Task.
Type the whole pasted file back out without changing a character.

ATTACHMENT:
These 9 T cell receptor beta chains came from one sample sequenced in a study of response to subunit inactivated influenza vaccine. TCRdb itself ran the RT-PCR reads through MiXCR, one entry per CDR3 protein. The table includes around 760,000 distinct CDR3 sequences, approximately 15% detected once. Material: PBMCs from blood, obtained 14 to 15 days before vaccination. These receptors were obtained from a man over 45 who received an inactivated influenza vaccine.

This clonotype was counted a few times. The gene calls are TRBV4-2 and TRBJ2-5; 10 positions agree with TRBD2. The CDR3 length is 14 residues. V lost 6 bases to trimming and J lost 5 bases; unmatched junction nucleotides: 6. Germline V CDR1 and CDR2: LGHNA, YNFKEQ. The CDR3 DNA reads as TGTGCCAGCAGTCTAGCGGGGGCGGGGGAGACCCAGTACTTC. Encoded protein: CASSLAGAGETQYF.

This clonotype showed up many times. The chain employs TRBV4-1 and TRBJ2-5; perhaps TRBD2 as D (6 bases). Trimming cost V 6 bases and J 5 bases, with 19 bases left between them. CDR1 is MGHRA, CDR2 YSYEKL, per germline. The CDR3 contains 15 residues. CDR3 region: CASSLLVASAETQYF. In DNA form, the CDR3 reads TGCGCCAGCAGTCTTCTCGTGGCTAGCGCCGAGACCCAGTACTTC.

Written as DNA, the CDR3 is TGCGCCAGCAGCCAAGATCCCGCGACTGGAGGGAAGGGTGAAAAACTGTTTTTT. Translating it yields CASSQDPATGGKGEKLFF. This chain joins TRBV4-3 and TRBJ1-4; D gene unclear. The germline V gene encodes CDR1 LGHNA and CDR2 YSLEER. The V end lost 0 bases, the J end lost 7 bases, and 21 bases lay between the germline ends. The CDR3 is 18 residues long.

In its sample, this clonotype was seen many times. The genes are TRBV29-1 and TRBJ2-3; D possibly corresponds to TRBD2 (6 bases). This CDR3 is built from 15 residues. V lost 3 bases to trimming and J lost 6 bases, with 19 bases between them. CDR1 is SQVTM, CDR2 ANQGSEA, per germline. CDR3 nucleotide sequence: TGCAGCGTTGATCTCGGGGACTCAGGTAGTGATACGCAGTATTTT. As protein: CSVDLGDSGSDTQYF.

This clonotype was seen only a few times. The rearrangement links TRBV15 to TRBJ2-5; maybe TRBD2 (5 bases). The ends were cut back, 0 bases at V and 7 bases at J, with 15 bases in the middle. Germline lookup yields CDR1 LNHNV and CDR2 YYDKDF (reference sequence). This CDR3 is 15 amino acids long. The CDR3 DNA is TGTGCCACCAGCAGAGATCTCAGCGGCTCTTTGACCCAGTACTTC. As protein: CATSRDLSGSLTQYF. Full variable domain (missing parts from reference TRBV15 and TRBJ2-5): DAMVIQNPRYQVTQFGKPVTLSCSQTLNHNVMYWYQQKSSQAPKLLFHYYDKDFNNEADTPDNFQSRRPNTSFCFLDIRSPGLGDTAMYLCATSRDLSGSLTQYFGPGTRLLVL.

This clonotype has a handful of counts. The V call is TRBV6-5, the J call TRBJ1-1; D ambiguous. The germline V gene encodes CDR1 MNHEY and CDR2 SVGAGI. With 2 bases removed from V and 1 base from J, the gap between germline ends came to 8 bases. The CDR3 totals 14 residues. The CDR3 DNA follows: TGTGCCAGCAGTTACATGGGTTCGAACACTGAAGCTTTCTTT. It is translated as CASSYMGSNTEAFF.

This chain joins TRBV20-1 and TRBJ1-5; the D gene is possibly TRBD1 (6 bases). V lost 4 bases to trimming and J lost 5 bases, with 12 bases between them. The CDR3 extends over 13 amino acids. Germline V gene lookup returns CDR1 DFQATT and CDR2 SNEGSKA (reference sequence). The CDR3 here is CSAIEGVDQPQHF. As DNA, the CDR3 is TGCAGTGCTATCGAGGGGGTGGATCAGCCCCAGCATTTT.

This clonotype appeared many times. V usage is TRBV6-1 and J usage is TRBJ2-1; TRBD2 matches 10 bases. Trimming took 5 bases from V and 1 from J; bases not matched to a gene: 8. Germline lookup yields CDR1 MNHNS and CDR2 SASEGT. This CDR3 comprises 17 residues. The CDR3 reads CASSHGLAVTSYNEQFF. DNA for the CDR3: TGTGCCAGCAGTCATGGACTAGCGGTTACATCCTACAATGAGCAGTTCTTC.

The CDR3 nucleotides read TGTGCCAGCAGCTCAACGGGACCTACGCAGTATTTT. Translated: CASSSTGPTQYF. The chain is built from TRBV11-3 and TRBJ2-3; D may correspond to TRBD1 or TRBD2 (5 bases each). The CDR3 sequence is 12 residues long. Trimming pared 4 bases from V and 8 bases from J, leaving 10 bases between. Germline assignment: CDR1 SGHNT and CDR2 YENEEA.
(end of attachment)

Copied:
These 9 T cell receptor beta chains came from one sample sequenced in a study of response to subunit inactivated influenza vaccine. TCRdb itself ran the RT-PCR reads through MiXCR, one entry per CDR3 protein. The table includes around 760,000 distinct CDR3 sequences, approximately 15% detected once. Material: PBMCs from blood, obtained 14 to 15 days before vaccination. These receptors were obtained from a man over 45 who received an inactivated influenza vaccine.

This clonotype was counted a few times. The gene calls are TRBV4-2 and TRBJ2-5; 10 positions agree with TRBD2. The CDR3 length is 14 residues. V lost 6 bases to trimming and J lost 5 bases; unmatched junction nucleotides: 6. Germline V CDR1 and CDR2: LGHNA, YNFKEQ. The CDR3 DNA reads as TGTGCCAGCAGTCTAGCGGGGGCGGGGGAGACCCAGTACTTC. Encoded protein: CASSLAGAGETQYF.

This clonotype showed up many times. The chain employs TRBV4-1 and TRBJ2-5; perhaps TRBD2 as D (6 bases). Trimming cost V 6 bases and J 5 bases, with 19 bases left between them. CDR1 is MGHRA, CDR2 YSYEKL, per germline. The CDR3 contains 15 residues. CDR3 region: CASSLLVASAETQYF. In DNA form, the CDR3 reads TGCGCCAGCAGTCTTCTCGTGGCTAGCGCCGAGACCCAGTACTTC.

Written as DNA, the CDR3 is TGCGCCAGCAGCCAAGATCCCGCGACTGGAGGGAAGGGTGAAAAACTGTTTTTT. Translating it yields CASSQDPATGGKGEKLFF. This chain joins TRBV4-3 and TRBJ1-4; D gene unclear. The germline V gene encodes CDR1 LGHNA and CDR2 YSLEER. The V end lost 0 bases, the J end lost 7 bases, and 21 bases lay between the germline ends. The CDR3 is 18 residues long.

In its sample, this clonotype was seen many times. The genes are TRBV29-1 and TRBJ2-3; D possibly corresponds to TRBD2 (6 bases). This CDR3 is built from 15 residues. V lost 3 bases to trimming and J lost 6 bases, with 19 bases between them. CDR1 is SQVTM, CDR2 ANQGSEA, per germline. CDR3 nucleotide sequence: TGCAGCGTTGATCTCGGGGACTCAGGTAGTGATACGCAGTATTTT. As protein: CSVDLGDSGSDTQYF.

This clonotype was seen only a few times. The rearrangement links TRBV15 to TRBJ2-5; maybe TRBD2 (5 bases). The ends were cut back, 0 bases at V and 7 bases at J, with 15 bases in the middle. Germline lookup yields CDR1 LNHNV and CDR2 YYDKDF (reference sequence). This CDR3 is 15 amino acids long. The CDR3 DNA is TGTGCCACCAGCAGAGATCTCAGCGGCTCTTTGACCCAGTACTTC. As protein: CATSRDLSGSLTQYF. Full variable domain (missing parts from reference TRBV15 and TRBJ2-5): DAMVIQNPRYQVTQFGKPVTLSCSQTLNHNVMYWYQQKSSQAPKLLFHYYDKDFNNEADTPDNFQSRRPNTSFCFLDIRSPGLGDTAMYLCATSRDLSGSLTQYFGPGTRLLVL.

This clonotype has a handful of counts. The V call is TRBV6-5, the J call TRBJ1-1; D ambiguous. The germline V gene encodes CDR1 MNHEY and CDR2 SVGAGI. With 2 bases removed from V and 1 base from J, the gap between germline ends came to 8 bases. The CDR3 totals 14 residues. The CDR3 DNA follows: TGTGCCAGCAGTTACATGGGTTCGAACACTGAAGCTTTCTTT. It is translated as CASSYMGSNTEAFF.

This chain joins TRBV20-1 and TRBJ1-5; the D gene is possibly TRBD1 (6 bases). V lost 4 bases to trimming and J lost 5 bases, with 12 bases between them. The CDR3 extends over 13 amino acids. Germline V gene lookup returns CDR1 DFQATT and CDR2 SNEGSKA (reference sequence). The CDR3 here is CSAIEGVDQPQHF. As DNA, the CDR3 is TGCAGTGCTATCGAGGGGGTGGATCAGCCCCAGCATTTT.

This clonotype appeared many times. V usage is TRBV6-1 and J usage is TRBJ2-1; TRBD2 matches 10 bases. Trimming took 5 bases from V and 1 from J; bases not matched to a gene: 8. Germline lookup yields CDR1 MNHNS and CDR2 SASEGT. This CDR3 comprises 17 residues. The CDR3 reads CASSHGLAVTSYNEQFF. DNA for the CDR3: TGTGCCAGCAGTCATGGACTAGCGGTTACATCCTACAATGAGCAGTTCTTC.

The CDR3 nucleotides read TGTGCCAGCAGCTCAACGGGACCTACGCAGTATTTT. Translated: CASSSTGPTQYF. The chain is built from TRBV11-3 and TRBJ2-3; D may correspond to TRBD1 or TRBD2 (5 bases each). The CDR3 sequence is 12 residues long. Trimming pared 4 bases from V and 8 bases from J, leaving 10 bases between. Germline assignment: CDR1 SGHNT and CDR2 YENEEA.